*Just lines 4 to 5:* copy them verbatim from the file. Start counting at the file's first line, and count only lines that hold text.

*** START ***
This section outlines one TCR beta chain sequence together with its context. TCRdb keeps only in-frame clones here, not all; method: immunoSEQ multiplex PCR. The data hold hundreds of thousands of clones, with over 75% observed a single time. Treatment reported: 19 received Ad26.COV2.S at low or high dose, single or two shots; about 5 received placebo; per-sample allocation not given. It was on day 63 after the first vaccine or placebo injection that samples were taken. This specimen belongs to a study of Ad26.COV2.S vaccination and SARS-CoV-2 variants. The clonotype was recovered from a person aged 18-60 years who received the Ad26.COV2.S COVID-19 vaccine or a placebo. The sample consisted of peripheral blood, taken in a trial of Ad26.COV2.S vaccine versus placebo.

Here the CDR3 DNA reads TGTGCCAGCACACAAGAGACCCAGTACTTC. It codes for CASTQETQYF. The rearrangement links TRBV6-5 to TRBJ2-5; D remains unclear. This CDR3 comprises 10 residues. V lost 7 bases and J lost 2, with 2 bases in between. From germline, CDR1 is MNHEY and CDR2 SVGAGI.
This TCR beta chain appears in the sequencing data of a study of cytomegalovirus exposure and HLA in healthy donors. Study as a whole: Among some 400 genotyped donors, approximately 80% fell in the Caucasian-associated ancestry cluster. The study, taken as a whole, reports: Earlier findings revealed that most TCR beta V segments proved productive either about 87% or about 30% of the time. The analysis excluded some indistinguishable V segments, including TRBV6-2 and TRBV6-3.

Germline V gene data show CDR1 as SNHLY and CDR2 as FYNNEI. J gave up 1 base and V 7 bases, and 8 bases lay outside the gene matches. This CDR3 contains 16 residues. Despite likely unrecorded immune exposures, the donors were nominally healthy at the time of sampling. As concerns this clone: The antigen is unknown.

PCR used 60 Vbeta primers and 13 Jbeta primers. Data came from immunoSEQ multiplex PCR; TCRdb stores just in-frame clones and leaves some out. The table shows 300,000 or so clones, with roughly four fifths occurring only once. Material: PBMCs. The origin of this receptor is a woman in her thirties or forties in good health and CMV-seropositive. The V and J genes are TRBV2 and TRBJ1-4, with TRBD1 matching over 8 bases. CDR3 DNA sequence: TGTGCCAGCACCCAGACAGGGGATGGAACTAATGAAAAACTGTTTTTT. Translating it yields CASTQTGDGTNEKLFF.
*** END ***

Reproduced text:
Germline V gene data show CDR1 as SNHLY and CDR2 as FYNNEI. J gave up 1 base and V 7 bases, and 8 bases lay outside the gene matches. This CDR3 contains 16 residues. Despite likely unrecorded immune exposures, the donors were nominally healthy at the time of sampling. As concerns this clone: The antigen is unknown.

PCR used 60 Vbeta primers and 13 Jbeta primers. Data came from immunoSEQ multiplex PCR; TCRdb stores just in-frame clones and leaves some out. The table shows 300,000 or so clones, with roughly four fifths occurring only once. Material: PBMCs. The origin of this receptor is a woman in her thirties or forties in good health and CMV-seropositive. The V and J genes are TRBV2 and TRBJ1-4, with TRBD1 matching over 8 bases. CDR3 DNA sequence: TGTGCCAGCACCCAGACAGGGGATGGAACTAATGAAAAACTGTTTTTT. Translating it yields CASTQTGDGTNEKLFF.